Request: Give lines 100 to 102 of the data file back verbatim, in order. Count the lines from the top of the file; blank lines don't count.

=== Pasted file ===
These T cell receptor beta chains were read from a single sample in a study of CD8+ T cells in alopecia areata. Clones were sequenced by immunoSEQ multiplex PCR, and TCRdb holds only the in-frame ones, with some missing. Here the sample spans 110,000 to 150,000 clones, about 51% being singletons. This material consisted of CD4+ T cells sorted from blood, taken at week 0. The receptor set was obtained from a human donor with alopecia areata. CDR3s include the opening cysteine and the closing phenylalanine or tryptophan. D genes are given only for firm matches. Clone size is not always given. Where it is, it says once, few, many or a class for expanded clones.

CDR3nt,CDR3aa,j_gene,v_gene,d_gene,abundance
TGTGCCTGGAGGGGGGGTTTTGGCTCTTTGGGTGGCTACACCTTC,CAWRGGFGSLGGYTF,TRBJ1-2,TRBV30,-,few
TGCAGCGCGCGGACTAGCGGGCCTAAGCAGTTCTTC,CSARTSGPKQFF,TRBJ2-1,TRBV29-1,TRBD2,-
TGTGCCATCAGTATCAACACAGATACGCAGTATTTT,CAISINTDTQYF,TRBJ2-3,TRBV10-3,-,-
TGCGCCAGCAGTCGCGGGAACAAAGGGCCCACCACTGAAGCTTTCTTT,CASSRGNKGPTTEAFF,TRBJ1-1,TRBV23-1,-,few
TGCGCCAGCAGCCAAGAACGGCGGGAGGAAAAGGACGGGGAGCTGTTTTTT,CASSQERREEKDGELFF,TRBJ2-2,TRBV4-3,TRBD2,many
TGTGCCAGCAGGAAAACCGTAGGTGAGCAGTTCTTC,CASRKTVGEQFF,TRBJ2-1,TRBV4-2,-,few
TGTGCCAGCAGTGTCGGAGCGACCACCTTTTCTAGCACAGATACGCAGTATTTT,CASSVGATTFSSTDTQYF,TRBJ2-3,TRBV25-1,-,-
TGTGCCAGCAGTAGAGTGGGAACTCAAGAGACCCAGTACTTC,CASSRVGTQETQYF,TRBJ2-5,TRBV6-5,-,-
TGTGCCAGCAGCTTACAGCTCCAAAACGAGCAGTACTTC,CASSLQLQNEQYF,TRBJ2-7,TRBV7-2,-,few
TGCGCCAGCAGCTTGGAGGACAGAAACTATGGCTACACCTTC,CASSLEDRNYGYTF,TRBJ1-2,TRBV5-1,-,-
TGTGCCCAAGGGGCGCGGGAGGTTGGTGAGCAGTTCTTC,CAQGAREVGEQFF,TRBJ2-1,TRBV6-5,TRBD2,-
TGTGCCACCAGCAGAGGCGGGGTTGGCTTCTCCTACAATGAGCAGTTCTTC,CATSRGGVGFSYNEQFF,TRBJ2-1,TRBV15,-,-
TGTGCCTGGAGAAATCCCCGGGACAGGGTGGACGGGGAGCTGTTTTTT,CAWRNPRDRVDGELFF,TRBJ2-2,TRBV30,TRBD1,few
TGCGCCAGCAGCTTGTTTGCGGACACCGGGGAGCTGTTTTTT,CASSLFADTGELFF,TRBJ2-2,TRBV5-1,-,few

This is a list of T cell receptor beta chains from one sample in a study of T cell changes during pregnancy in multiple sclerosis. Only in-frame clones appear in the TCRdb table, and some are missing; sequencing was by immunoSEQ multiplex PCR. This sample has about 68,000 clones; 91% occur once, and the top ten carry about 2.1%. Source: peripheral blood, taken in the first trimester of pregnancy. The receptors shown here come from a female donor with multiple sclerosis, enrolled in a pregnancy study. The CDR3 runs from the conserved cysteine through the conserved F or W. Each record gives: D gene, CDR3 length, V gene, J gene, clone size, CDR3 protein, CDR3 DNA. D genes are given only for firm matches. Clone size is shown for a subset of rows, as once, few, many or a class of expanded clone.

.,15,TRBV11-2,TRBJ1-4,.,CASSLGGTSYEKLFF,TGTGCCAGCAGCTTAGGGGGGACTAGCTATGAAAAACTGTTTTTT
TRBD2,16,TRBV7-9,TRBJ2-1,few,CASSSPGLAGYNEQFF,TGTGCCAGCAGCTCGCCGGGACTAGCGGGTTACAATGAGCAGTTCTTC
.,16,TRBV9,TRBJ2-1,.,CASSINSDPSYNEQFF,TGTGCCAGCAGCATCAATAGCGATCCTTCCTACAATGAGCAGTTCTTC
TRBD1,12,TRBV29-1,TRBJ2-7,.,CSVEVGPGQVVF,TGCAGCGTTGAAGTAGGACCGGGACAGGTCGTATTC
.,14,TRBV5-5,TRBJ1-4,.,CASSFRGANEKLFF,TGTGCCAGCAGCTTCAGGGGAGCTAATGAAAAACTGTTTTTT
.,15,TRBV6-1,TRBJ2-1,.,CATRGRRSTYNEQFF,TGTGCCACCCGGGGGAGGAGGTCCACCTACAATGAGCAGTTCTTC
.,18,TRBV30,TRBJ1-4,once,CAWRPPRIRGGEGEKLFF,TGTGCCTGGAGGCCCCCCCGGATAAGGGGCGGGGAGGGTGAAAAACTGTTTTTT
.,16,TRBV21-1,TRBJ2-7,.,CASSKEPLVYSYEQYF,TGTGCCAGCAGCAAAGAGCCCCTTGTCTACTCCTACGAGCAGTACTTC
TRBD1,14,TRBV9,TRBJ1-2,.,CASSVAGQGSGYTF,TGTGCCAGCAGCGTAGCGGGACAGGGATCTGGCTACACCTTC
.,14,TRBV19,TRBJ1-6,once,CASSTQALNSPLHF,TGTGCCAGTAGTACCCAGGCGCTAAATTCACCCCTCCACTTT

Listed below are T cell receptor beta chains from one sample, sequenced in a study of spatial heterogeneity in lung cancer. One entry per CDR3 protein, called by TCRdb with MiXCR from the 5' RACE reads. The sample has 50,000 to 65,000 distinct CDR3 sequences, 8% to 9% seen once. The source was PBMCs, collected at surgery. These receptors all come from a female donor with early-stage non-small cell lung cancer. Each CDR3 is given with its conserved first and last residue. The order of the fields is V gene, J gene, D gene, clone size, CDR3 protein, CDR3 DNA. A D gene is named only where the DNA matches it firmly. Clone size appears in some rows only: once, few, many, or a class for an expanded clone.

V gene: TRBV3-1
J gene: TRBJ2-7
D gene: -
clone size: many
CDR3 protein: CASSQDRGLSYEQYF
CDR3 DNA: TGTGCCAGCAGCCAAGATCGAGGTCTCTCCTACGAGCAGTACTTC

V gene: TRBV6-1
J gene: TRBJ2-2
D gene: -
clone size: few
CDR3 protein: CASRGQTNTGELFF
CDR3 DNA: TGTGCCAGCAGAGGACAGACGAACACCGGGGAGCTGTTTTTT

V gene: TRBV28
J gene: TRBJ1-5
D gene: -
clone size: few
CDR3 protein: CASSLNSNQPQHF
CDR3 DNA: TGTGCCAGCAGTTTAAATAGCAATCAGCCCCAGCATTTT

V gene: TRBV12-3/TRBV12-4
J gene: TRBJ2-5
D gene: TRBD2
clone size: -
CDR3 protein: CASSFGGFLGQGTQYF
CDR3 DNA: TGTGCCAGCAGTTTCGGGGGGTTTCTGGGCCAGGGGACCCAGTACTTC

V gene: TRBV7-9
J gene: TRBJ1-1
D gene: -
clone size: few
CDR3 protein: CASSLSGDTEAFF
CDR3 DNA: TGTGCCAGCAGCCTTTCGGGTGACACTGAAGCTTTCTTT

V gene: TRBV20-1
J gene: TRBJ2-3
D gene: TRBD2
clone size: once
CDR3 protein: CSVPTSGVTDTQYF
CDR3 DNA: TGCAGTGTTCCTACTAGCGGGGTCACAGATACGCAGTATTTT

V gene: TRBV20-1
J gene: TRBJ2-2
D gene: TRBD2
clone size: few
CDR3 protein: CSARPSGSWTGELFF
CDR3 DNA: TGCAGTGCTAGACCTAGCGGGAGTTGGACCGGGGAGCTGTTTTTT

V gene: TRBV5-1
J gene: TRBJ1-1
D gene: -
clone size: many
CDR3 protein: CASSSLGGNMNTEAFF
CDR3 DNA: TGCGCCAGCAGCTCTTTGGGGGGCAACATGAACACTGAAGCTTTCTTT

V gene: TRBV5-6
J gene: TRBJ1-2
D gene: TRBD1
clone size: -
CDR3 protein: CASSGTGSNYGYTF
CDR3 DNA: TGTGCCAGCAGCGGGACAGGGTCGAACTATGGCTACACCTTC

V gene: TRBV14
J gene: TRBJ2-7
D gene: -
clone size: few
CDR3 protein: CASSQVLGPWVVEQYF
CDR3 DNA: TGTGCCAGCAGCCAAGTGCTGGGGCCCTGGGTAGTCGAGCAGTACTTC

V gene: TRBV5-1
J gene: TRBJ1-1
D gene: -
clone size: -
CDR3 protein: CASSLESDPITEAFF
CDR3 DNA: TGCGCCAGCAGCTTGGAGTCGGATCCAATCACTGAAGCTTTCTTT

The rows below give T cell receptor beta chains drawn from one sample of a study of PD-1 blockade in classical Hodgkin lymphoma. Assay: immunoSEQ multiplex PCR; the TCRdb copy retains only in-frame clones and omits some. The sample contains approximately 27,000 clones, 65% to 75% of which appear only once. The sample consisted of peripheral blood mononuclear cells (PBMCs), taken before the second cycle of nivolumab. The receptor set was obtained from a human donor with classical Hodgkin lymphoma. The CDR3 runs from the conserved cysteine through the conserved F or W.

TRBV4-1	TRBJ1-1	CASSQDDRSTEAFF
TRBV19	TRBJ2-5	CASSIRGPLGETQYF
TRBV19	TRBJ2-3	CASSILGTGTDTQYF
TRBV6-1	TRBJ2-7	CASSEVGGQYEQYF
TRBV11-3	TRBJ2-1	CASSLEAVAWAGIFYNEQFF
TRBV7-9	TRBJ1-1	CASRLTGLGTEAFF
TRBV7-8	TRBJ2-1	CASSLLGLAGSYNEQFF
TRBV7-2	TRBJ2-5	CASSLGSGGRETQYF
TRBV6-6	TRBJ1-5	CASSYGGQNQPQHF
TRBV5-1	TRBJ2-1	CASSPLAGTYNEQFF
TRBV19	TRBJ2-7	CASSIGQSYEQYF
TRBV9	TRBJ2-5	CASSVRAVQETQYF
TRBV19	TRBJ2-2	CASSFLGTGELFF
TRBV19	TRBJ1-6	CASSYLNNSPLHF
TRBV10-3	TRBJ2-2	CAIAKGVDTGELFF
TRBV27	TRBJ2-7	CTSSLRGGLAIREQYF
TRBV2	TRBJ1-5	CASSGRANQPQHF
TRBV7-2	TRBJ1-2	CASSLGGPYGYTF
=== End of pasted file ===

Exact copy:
TRBV11-3	TRBJ2-1	CASSLEAVAWAGIFYNEQFF
TRBV7-9	TRBJ1-1	CASRLTGLGTEAFF
TRBV7-8	TRBJ2-1	CASSLLGLAGSYNEQFF